Developing an interesting research question relies on understanding what is a research question, its attributes, and the approaches you can take to generate good ones. This requires a bit of philosophical work on the nature and intents of research programs. It is because research is too broad and varied an enterprise to pigeonhole into the lens of a single discipline or approach.
Research is conducted in many ways by various disciplines and schools of thought. Hence, research questions can be posed and answered in various ways. There are research questions that require answers through empirical observations (e.g., medical research like clinical testing). Others can only be answered by following abstract trains of thought (e.g., pure mathematics and logic). There are those that require a good deal of both (e.g., physics and archaeology). And, there are also types of research that only require introspection and first-hand experience (i.e., phenomenological research).
Thus, a substantial explanation as to what a research question is, cannot come in the form of a simple one-liner. So, this document will serve not only as a guide on how to find potential research questions for a journal, conference, or even a class paper. It will also offer a cursory discussion of the nature and intent of research questions. Moreover, some approaches you can take in finding knowledge gaps and research topics, applicable to different academic and industrial research fields, will be provided. And, to put more flesh into the abstract discussion, famous examples will be given.
Put simply, a research question is a question that a researcher wants to answer. Operationally, research questions are the main basis for how a research paper is made. As such, there are many types of research questions, depending on the field of study, accepted methodologies, and topics of interest you are dealing with. Research questions are also posed to fill in gaps in knowledge for a particular discipline or industry.
The knowledge gaps research questions seek to bridge generally fall into two main categories: (i) theoretical and (ii) empirical. This is because most disciplines, especially the sciences, employ both theories and empirical observations to build their body of knowledge. In addition, research questions have two main classes of desiderata or intent: (a) pure or basic research and (b) applied research. Understanding these concepts will help us grasp the nature and intent of research questions better.
Theoretical research is described as “a logical exploration of a system of beliefs and assumptions” about a system’s behavior and its implications (Edgar & Manz, 2017). It is mainly done in logical space or “the set of distinctions amongst ways for the world to be (Rayo, 2013)” or simply the space of possibilities. Theories are abstractly constructed to explain and predict phenomena or abstract research objects.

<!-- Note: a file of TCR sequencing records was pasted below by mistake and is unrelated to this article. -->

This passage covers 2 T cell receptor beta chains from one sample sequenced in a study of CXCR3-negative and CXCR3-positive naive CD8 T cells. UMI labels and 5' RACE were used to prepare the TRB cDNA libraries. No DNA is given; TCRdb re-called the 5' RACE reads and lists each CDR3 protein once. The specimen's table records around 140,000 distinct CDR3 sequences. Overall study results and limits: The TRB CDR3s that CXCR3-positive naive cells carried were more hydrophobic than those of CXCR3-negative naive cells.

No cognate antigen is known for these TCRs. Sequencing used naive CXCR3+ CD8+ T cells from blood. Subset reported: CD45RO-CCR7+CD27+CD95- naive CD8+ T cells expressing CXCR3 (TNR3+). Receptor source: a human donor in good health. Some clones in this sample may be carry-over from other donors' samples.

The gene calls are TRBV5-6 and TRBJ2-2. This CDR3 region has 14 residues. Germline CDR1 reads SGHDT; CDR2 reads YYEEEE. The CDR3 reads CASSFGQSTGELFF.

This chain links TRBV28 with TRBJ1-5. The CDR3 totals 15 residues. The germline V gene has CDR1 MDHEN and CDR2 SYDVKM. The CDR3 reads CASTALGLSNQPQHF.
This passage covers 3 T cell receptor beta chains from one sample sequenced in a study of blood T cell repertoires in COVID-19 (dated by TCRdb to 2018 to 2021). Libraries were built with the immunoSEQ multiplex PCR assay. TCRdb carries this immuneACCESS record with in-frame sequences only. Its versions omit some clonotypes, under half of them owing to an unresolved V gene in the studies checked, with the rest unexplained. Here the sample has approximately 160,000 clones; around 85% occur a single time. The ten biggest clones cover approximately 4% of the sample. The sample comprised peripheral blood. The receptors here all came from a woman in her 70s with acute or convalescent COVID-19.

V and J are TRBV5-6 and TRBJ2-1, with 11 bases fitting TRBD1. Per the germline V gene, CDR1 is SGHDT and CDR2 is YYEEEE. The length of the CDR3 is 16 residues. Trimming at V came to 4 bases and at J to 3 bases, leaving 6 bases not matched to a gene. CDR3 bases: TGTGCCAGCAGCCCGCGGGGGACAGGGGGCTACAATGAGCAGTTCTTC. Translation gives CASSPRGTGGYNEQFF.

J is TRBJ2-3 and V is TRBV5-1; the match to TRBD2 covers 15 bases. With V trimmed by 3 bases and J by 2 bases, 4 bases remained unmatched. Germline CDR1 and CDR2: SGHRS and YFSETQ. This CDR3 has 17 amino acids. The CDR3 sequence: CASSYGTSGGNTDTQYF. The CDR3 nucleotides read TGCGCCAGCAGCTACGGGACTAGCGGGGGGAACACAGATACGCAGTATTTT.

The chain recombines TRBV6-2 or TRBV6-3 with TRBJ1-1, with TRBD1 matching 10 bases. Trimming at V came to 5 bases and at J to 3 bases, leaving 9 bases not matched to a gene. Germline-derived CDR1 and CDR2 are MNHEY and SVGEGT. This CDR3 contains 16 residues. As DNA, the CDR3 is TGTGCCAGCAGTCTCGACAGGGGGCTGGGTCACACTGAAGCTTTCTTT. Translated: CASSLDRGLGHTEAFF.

The term “theory” in science is used differently than in ordinary English. While in ordinary usage, “theory” is being used to mean rank speculation or a disputable hypothesis, among scientists, it is often used to describe an established subdiscipline with widely accepted laws, methods, foundations, and applications. It is a body of explanatory hypotheses with strong empirical support (Rosenberg, 2005).
So, crafting theoretical research questions is a delicate matter that often requires deep knowledge and understanding of the area of research.
On the other hand, empirical research is not solely conducted in logical space. These are done through experiments and observations often mediated by instruments. And, creating empirical research questions can be quite complex as experimentalists would need to pay much mind to methodologies, measures, and the calibration of their particular instruments.
In both basic and applied research, theoretical and empirical research questions play important roles in building knowledge or finding practical applications for research knowledge.
Scientific research in its purest form employs both theory and empirical observation to form conceptual architectures used by an entire discipline, or a research program within it, to understand their research objects. However, research is not done solely with pure understanding in mind. Research questions are also posed to how knowledge and technology can be applied. This brings us to two main kinds of research considering intentions: (a) basic research and (b) applied research.